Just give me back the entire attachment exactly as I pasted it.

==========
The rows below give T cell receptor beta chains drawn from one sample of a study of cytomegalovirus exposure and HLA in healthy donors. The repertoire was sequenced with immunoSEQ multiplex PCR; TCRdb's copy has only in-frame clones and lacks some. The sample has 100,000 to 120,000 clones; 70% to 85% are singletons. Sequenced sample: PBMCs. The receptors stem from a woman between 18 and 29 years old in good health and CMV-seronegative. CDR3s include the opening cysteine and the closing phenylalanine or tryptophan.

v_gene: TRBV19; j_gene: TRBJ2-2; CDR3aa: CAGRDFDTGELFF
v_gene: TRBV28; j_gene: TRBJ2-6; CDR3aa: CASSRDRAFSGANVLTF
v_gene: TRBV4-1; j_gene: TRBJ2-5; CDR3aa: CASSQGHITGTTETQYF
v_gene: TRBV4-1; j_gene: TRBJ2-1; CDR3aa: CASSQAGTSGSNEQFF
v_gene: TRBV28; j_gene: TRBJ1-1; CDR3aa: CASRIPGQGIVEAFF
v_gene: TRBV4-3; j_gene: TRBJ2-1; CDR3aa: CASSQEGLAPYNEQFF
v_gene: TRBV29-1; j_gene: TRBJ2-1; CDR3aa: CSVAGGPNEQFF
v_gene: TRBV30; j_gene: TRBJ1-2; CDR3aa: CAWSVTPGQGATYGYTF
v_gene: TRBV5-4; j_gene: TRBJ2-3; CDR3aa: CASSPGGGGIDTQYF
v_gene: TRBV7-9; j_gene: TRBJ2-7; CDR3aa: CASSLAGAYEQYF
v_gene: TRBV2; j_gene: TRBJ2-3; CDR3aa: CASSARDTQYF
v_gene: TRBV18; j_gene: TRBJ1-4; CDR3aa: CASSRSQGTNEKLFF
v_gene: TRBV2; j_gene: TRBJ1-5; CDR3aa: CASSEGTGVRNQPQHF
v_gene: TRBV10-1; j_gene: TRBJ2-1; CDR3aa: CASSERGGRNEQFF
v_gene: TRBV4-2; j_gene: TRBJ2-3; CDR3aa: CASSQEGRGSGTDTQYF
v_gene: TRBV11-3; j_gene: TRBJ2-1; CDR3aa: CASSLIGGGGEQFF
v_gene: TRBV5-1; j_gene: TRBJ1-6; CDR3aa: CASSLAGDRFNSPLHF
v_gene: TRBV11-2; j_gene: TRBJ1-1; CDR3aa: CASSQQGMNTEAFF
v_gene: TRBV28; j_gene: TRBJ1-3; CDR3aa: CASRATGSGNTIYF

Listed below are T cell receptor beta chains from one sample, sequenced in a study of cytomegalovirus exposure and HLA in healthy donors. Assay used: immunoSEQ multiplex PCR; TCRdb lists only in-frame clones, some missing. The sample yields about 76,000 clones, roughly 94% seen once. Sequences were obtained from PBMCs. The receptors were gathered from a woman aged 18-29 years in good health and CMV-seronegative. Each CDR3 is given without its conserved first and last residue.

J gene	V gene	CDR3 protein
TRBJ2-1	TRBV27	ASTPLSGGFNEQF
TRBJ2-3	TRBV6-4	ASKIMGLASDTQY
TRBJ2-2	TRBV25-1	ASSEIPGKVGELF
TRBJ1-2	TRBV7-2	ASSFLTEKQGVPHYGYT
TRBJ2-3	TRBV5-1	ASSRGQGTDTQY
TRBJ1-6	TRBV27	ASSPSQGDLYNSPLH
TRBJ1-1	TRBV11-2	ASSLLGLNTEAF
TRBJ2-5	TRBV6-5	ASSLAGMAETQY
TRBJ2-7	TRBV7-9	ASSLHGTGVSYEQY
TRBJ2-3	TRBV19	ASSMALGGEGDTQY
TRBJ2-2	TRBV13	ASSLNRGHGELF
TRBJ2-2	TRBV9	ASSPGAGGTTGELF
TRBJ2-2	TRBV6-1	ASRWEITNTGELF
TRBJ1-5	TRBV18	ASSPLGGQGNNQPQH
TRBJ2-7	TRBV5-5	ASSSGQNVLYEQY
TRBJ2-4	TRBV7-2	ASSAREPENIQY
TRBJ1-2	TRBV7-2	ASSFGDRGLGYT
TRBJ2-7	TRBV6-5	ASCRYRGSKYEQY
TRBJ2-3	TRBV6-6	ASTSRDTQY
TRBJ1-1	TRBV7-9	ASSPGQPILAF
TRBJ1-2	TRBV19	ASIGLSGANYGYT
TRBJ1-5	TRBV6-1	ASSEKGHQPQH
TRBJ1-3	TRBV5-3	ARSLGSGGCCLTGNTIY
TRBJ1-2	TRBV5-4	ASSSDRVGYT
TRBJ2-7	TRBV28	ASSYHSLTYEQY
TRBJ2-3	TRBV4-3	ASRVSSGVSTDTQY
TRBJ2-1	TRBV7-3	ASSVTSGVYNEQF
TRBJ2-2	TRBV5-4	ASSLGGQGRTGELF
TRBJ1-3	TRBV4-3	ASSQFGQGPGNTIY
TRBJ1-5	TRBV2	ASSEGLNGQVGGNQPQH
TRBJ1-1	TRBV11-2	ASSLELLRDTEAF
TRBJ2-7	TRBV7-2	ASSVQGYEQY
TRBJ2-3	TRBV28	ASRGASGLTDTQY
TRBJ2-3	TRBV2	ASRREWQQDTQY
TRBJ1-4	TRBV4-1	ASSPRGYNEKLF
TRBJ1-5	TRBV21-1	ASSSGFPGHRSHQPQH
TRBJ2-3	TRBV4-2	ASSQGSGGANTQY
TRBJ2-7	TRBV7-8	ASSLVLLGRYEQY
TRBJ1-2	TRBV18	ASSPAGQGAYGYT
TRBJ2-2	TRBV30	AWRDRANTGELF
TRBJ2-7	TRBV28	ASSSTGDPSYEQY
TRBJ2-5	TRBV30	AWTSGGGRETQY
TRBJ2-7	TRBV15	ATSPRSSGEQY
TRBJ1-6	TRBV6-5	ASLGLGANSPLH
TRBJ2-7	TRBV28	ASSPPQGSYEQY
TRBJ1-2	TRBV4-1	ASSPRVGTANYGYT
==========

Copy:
The rows below give T cell receptor beta chains drawn from one sample of a study of cytomegalovirus exposure and HLA in healthy donors. The repertoire was sequenced with immunoSEQ multiplex PCR; TCRdb's copy has only in-frame clones and lacks some. The sample has 100,000 to 120,000 clones; 70% to 85% are singletons. Sequenced sample: PBMCs. The receptors stem from a woman between 18 and 29 years old in good health and CMV-seronegative. CDR3s include the opening cysteine and the closing phenylalanine or tryptophan.

v_gene: TRBV19; j_gene: TRBJ2-2; CDR3aa: CAGRDFDTGELFF
v_gene: TRBV28; j_gene: TRBJ2-6; CDR3aa: CASSRDRAFSGANVLTF
v_gene: TRBV4-1; j_gene: TRBJ2-5; CDR3aa: CASSQGHITGTTETQYF
v_gene: TRBV4-1; j_gene: TRBJ2-1; CDR3aa: CASSQAGTSGSNEQFF
v_gene: TRBV28; j_gene: TRBJ1-1; CDR3aa: CASRIPGQGIVEAFF
v_gene: TRBV4-3; j_gene: TRBJ2-1; CDR3aa: CASSQEGLAPYNEQFF
v_gene: TRBV29-1; j_gene: TRBJ2-1; CDR3aa: CSVAGGPNEQFF
v_gene: TRBV30; j_gene: TRBJ1-2; CDR3aa: CAWSVTPGQGATYGYTF
v_gene: TRBV5-4; j_gene: TRBJ2-3; CDR3aa: CASSPGGGGIDTQYF
v_gene: TRBV7-9; j_gene: TRBJ2-7; CDR3aa: CASSLAGAYEQYF
v_gene: TRBV2; j_gene: TRBJ2-3; CDR3aa: CASSARDTQYF
v_gene: TRBV18; j_gene: TRBJ1-4; CDR3aa: CASSRSQGTNEKLFF
v_gene: TRBV2; j_gene: TRBJ1-5; CDR3aa: CASSEGTGVRNQPQHF
v_gene: TRBV10-1; j_gene: TRBJ2-1; CDR3aa: CASSERGGRNEQFF
v_gene: TRBV4-2; j_gene: TRBJ2-3; CDR3aa: CASSQEGRGSGTDTQYF
v_gene: TRBV11-3; j_gene: TRBJ2-1; CDR3aa: CASSLIGGGGEQFF
v_gene: TRBV5-1; j_gene: TRBJ1-6; CDR3aa: CASSLAGDRFNSPLHF
v_gene: TRBV11-2; j_gene: TRBJ1-1; CDR3aa: CASSQQGMNTEAFF
v_gene: TRBV28; j_gene: TRBJ1-3; CDR3aa: CASRATGSGNTIYF

Listed below are T cell receptor beta chains from one sample, sequenced in a study of cytomegalovirus exposure and HLA in healthy donors. Assay used: immunoSEQ multiplex PCR; TCRdb lists only in-frame clones, some missing. The sample yields about 76,000 clones, roughly 94% seen once. Sequences were obtained from PBMCs. The receptors were gathered from a woman aged 18-29 years in good health and CMV-seronegative. Each CDR3 is given without its conserved first and last residue.

J gene	V gene	CDR3 protein
TRBJ2-1	TRBV27	ASTPLSGGFNEQF
TRBJ2-3	TRBV6-4	ASKIMGLASDTQY
TRBJ2-2	TRBV25-1	ASSEIPGKVGELF
TRBJ1-2	TRBV7-2	ASSFLTEKQGVPHYGYT
TRBJ2-3	TRBV5-1	ASSRGQGTDTQY
TRBJ1-6	TRBV27	ASSPSQGDLYNSPLH
TRBJ1-1	TRBV11-2	ASSLLGLNTEAF
TRBJ2-5	TRBV6-5	ASSLAGMAETQY
TRBJ2-7	TRBV7-9	ASSLHGTGVSYEQY
TRBJ2-3	TRBV19	ASSMALGGEGDTQY
TRBJ2-2	TRBV13	ASSLNRGHGELF
TRBJ2-2	TRBV9	ASSPGAGGTTGELF
TRBJ2-2	TRBV6-1	ASRWEITNTGELF
TRBJ1-5	TRBV18	ASSPLGGQGNNQPQH
TRBJ2-7	TRBV5-5	ASSSGQNVLYEQY
TRBJ2-4	TRBV7-2	ASSAREPENIQY
TRBJ1-2	TRBV7-2	ASSFGDRGLGYT
TRBJ2-7	TRBV6-5	ASCRYRGSKYEQY
TRBJ2-3	TRBV6-6	ASTSRDTQY
TRBJ1-1	TRBV7-9	ASSPGQPILAF
TRBJ1-2	TRBV19	ASIGLSGANYGYT
TRBJ1-5	TRBV6-1	ASSEKGHQPQH
TRBJ1-3	TRBV5-3	ARSLGSGGCCLTGNTIY
TRBJ1-2	TRBV5-4	ASSSDRVGYT
TRBJ2-7	TRBV28	ASSYHSLTYEQY
TRBJ2-3	TRBV4-3	ASRVSSGVSTDTQY
TRBJ2-1	TRBV7-3	ASSVTSGVYNEQF
TRBJ2-2	TRBV5-4	ASSLGGQGRTGELF
TRBJ1-3	TRBV4-3	ASSQFGQGPGNTIY
TRBJ1-5	TRBV2	ASSEGLNGQVGGNQPQH
TRBJ1-1	TRBV11-2	ASSLELLRDTEAF
TRBJ2-7	TRBV7-2	ASSVQGYEQY
TRBJ2-3	TRBV28	ASRGASGLTDTQY
TRBJ2-3	TRBV2	ASRREWQQDTQY
TRBJ1-4	TRBV4-1	ASSPRGYNEKLF
TRBJ1-5	TRBV21-1	ASSSGFPGHRSHQPQH
TRBJ2-3	TRBV4-2	ASSQGSGGANTQY
TRBJ2-7	TRBV7-8	ASSLVLLGRYEQY
TRBJ1-2	TRBV18	ASSPAGQGAYGYT
TRBJ2-2	TRBV30	AWRDRANTGELF
TRBJ2-7	TRBV28	ASSSTGDPSYEQY
TRBJ2-5	TRBV30	AWTSGGGRETQY
TRBJ2-7	TRBV15	ATSPRSSGEQY
TRBJ1-6	TRBV6-5	ASLGLGANSPLH
TRBJ2-7	TRBV28	ASSPPQGSYEQY
TRBJ1-2	TRBV4-1	ASSPRVGTANYGYT